Babel Buster Network Gateways: Big Features. Small Price.
Lyle Bunn, Senior Partner
The 80-display New York subway entrance digital signage network offers some valuable lessons to digital signage users and suppliers as it celebrates its first birthday. Significant advances have been made in digital signage during 2004 and 2005 is showing signs of being a busy year for dynamic digital signage.
Digital Signage is being called "the last mile of a marketing program", offering more cost-effectiveness, flexibility and control at product and service selection locations. Many retailers such as Apple, McDonald’s, Bank of America, Circuit City, Safeway, Sears, Virgin Music, US Postal Service, Nike and others have run successful pilots during 2004.
At the same time, some of the firms shifting ad spending to digital signage include astute media buyers and brand-builders such as Bayer, Black & Decker, Colgate-Palmolive, Disney, DirectTV, Frito-Lay, General Mills, Heinz, Kodak, L’Oreal, Minute Maid, Nestle, Sara Lee, Starter, The New York Times, LG Mobile Phones, ABC, Fox, Univision and Lee Jeans.
Lesson One from New York is – "Build it and they will come". The pressure to get more results from advertising continues to grow and digital signage display is becoming a part of $149 billion annually invested in advertising. At one end of the scale, CPM rates of $2-6 make digital signage an inexpensive media buy. There is a question of how long this bargain will last as performance is increasingly proven and more advertisers take advantage of this powerful new communications medium. Revenue increases of 30% are being realized on products profiled, ranging to 109% for a new soft drink and 319% for a new calling card. Digital signage in bank teller lines results in customer inquiries about new services.
Lesson Two is that "Wireless networking is effective for digital signage". This is important for signage location flexibility and deployments in harsh, highly obstructed environments. "Wireless networking has performed well and the system has had no image drops whatsoever" said Rex Williams, President of UDN, which installed the New York network. WiFi 802.11 using multi-polarity antennas from WiFi-Plus Inc. (www.wifi-plus.com) has provided reliable, secure and cost-effective connectivity for the 80 New York street level LED panels. Williams added "Wireless works for digital signage. While it was the only option for installing the New York system, it has proven totally reliable with zero content drop performance".
"Cost-effective, reliable, fully secure and interactive image transport done wirelessly by satellite has long been used for Interactive Distance Learning (IDL) and business television applications" said Larry Steinman, President and CEO of BTV+ , which is contracted by some of North America’s largest organizations to deliver interactive content to more than 13,000 locations in the USA, Canada and Mexico (www.btvplus.com). Steinman adds, "digital signage applications benefit from the cost-effectiveness, location flexibility, security and reliability that satellite connections provide for digital (IP) communications. Overlaying full motion signage on an existing IDL or BTV (business television) infrastructure is easy. Content management, network monitoring, troubleshooting and reporting tools are well advanced."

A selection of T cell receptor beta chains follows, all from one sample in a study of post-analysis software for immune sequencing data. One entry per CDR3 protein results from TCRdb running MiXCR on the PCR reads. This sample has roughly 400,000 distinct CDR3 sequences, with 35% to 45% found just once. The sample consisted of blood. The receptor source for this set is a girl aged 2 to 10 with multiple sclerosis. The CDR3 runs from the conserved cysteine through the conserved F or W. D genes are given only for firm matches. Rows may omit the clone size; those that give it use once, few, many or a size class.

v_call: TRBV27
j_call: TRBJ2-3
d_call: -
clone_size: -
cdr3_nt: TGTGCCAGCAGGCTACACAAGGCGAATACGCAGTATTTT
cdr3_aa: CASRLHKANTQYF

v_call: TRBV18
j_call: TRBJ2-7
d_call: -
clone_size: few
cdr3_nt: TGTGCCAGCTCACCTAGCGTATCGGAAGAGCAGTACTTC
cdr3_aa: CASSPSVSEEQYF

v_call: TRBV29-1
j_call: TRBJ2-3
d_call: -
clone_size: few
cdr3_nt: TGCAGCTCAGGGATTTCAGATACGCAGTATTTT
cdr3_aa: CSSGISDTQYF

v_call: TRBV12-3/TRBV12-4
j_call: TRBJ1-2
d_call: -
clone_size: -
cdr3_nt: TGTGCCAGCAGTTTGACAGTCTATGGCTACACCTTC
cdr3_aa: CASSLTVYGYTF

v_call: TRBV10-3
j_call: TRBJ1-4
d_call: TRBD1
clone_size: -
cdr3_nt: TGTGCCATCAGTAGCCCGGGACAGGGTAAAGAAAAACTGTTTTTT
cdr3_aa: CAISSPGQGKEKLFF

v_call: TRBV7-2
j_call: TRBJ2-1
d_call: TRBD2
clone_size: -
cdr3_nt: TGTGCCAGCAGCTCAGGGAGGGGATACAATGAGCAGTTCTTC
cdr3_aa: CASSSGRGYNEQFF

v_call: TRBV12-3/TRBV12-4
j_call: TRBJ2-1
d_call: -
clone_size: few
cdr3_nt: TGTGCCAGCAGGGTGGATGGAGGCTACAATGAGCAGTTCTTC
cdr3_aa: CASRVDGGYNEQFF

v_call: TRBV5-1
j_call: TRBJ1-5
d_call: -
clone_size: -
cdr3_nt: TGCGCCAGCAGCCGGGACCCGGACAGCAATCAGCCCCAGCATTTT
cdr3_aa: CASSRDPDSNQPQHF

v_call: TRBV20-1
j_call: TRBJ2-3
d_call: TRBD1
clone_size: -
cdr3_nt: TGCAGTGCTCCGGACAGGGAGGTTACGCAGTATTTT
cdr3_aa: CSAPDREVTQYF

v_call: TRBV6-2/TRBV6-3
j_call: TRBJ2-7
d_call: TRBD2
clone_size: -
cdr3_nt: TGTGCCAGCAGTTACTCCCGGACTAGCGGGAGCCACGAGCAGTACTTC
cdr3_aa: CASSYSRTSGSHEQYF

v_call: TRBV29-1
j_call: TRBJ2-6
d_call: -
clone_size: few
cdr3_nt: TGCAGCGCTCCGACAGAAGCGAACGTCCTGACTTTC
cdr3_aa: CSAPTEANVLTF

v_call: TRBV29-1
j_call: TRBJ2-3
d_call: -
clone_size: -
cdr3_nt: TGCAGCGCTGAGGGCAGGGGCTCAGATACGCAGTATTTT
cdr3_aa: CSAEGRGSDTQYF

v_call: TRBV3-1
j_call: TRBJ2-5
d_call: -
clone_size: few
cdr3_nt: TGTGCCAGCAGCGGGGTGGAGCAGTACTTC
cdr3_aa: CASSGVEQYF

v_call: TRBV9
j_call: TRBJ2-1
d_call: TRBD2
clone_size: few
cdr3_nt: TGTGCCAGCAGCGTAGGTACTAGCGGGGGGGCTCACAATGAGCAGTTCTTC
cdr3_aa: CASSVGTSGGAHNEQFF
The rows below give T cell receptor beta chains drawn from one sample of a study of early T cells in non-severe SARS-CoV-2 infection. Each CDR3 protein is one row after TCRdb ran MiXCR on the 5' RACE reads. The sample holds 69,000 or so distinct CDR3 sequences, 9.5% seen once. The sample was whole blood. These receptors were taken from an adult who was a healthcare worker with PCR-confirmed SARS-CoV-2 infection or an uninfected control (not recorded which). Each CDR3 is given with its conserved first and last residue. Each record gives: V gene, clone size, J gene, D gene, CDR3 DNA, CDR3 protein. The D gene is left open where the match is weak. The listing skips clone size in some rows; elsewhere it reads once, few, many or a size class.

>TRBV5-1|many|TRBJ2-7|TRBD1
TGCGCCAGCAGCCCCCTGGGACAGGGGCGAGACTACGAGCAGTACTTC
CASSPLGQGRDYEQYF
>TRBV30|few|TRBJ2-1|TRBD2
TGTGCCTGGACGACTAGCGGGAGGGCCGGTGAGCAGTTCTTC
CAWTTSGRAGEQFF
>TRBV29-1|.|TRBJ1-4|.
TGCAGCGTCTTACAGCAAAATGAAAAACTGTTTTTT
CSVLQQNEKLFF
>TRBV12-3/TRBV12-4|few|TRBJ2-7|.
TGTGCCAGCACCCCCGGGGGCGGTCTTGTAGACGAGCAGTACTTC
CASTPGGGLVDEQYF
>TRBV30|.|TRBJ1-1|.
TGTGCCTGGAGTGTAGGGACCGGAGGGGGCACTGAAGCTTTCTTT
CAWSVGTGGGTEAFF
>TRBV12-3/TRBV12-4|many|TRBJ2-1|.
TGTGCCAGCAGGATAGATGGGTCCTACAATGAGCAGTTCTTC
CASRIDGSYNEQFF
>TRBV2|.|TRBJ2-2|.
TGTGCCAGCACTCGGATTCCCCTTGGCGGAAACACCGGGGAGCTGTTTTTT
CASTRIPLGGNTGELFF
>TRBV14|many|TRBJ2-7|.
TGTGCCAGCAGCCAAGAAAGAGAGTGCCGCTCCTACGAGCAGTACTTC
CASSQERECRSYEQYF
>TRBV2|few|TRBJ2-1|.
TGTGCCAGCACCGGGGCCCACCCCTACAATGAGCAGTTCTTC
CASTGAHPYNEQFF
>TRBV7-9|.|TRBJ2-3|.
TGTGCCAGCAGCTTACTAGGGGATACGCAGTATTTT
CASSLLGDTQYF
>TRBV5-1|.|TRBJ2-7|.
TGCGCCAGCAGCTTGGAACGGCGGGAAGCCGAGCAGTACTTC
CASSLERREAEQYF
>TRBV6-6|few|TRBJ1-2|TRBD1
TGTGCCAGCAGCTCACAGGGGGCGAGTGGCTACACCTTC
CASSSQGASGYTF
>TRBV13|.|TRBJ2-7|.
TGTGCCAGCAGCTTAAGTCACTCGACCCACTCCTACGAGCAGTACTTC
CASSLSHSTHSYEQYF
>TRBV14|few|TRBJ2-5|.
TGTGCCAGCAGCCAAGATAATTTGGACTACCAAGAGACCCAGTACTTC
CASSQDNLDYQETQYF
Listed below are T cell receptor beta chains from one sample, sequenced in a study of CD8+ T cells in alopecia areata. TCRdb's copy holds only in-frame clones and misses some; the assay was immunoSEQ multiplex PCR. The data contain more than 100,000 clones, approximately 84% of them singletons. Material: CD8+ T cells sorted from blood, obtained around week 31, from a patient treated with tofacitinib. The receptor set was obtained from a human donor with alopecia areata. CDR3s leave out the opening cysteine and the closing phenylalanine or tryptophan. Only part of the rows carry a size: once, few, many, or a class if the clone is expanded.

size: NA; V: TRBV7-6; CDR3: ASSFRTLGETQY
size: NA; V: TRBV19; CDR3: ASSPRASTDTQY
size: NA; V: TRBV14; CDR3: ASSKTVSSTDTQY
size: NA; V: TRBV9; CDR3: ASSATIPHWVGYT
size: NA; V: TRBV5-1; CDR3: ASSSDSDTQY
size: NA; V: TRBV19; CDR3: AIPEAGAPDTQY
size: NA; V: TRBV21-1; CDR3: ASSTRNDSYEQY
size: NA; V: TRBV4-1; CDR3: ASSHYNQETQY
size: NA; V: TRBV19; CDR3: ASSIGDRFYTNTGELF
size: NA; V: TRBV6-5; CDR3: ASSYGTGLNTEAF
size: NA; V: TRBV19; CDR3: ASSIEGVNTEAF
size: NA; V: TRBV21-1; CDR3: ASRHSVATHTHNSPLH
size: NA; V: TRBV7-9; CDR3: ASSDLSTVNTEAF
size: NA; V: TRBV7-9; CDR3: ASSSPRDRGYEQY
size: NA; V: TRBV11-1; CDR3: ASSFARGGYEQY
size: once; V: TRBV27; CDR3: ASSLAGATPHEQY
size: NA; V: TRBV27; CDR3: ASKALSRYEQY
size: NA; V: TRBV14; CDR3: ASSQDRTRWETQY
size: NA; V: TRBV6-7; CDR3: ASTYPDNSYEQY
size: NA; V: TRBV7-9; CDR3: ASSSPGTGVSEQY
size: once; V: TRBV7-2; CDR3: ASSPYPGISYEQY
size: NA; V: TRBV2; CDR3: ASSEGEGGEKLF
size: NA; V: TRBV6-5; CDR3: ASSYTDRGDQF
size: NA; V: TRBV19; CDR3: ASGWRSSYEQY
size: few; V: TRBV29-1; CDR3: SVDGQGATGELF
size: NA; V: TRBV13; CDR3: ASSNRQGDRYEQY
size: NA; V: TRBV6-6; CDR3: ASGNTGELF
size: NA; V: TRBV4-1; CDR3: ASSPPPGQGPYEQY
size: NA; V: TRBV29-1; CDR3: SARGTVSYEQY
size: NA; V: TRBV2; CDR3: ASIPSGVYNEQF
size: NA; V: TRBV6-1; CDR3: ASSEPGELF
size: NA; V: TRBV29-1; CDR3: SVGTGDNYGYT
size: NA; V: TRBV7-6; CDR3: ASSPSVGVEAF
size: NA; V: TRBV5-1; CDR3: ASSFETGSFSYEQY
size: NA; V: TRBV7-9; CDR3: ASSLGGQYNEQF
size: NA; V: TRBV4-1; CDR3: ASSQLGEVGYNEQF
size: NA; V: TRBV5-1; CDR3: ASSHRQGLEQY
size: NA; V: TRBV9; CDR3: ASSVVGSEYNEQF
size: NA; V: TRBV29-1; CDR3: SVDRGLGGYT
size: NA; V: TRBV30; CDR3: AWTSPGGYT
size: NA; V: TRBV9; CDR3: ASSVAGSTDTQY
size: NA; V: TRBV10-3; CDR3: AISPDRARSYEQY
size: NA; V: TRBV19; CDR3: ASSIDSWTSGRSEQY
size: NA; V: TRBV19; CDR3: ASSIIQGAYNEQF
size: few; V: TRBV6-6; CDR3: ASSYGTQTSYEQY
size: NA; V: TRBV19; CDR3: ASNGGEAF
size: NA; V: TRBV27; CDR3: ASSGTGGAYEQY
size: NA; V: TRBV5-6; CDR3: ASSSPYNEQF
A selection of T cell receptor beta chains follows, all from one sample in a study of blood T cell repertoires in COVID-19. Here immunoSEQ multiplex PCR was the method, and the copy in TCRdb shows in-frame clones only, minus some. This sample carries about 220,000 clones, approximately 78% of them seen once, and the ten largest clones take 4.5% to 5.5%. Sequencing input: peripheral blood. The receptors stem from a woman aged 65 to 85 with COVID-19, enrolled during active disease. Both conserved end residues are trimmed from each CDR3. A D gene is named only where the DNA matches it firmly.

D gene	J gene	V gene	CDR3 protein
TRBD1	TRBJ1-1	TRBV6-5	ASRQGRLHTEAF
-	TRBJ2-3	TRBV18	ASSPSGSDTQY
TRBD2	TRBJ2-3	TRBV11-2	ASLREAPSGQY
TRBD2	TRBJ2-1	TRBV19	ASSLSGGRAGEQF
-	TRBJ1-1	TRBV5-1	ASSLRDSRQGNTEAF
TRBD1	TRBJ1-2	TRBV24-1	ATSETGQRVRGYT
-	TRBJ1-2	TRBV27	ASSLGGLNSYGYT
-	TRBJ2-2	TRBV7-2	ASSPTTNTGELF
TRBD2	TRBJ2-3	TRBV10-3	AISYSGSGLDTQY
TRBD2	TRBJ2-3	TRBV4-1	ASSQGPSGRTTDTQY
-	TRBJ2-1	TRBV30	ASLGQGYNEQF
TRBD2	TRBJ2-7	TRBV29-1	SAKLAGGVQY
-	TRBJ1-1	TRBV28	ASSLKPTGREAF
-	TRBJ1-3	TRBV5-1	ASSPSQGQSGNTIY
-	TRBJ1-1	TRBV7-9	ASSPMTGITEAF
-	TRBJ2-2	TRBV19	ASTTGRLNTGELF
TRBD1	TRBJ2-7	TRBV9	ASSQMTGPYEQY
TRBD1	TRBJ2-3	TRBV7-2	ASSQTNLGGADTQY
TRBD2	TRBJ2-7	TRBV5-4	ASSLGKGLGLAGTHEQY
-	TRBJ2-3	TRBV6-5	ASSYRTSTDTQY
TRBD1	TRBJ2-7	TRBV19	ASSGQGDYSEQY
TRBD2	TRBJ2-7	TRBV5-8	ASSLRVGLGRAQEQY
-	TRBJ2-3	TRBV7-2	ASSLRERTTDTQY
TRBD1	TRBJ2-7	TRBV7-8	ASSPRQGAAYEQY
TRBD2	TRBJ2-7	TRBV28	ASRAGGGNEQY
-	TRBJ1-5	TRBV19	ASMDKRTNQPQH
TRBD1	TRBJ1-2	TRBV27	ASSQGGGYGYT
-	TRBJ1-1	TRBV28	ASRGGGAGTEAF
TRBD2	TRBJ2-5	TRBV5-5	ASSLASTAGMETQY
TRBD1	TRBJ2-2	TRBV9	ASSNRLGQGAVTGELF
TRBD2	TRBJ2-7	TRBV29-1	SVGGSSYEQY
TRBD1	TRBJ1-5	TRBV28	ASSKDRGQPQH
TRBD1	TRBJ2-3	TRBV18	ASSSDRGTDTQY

Lesson Three is offered by Williams to others, in particular municipalities, looking to install digital signage networks; "It is imperative that great care be taken by anyone looking to get into this business to ensure that the integrity of the content is impenetrable by outside forces". System security may be inadequate at the network design stage, or be exposed as digital signage systems expand and use multiple media transport providers (ISP - Internet service providers). Williams added, "The system must be nearly "bullet proof" as far as hackers go". Signage software providers such as Automated Digital Signage Networks (www.adsn.ca) have taken steps to assure security at the content ingest, play-list management, display monitoring and other vulnerable points.
Lesson Four is reflected by various digital signage projects during 2004; "Digital Signage offers high return on real estate".
Digital displays support commerce, public safety and information needs because they are so visual, vivid and eye-catching. Being able to provide information at a point of decision or when information is needed underpins the value of this communications medium for advertisers and public service providers.
Revenue measures from stock turns, margin per square foot or revenues from print (static) signage locations place a value on retail location space. Revenue from dynamic digital display at, for example $10,000 per month per display to the network owner, offers a good "return on space" comparison. The location benefits of use, such as product lift, branding, better customer relationships, liability containment, etc. are adding to the value assessment. The 25x50 inch LED signs positioned at the street level entrance to New York subways are providing a "return on space" and value along the supply chain from advertiser to signage provider.
The lessons are:
Build it and they will come.
Wireless networking is effective for digital signage.
Integrity of the content being impenetrable by outside forces is critical.
Digital Signage offers high "return on space".
Several upcoming digital signage events offer updates
and education on the rapidly advancing area of digital signage. Plan to attend
Strategy Institute's Digital Signage Advertising Summit in Toronto, February
8-10, 2005 (http://www.strategyinstitute.com/020805_digisign/dsp_digisign.php
) and New York, April 26-27, 2005
Happy birthday New York subway signage network! You show the potential of an entire industry.
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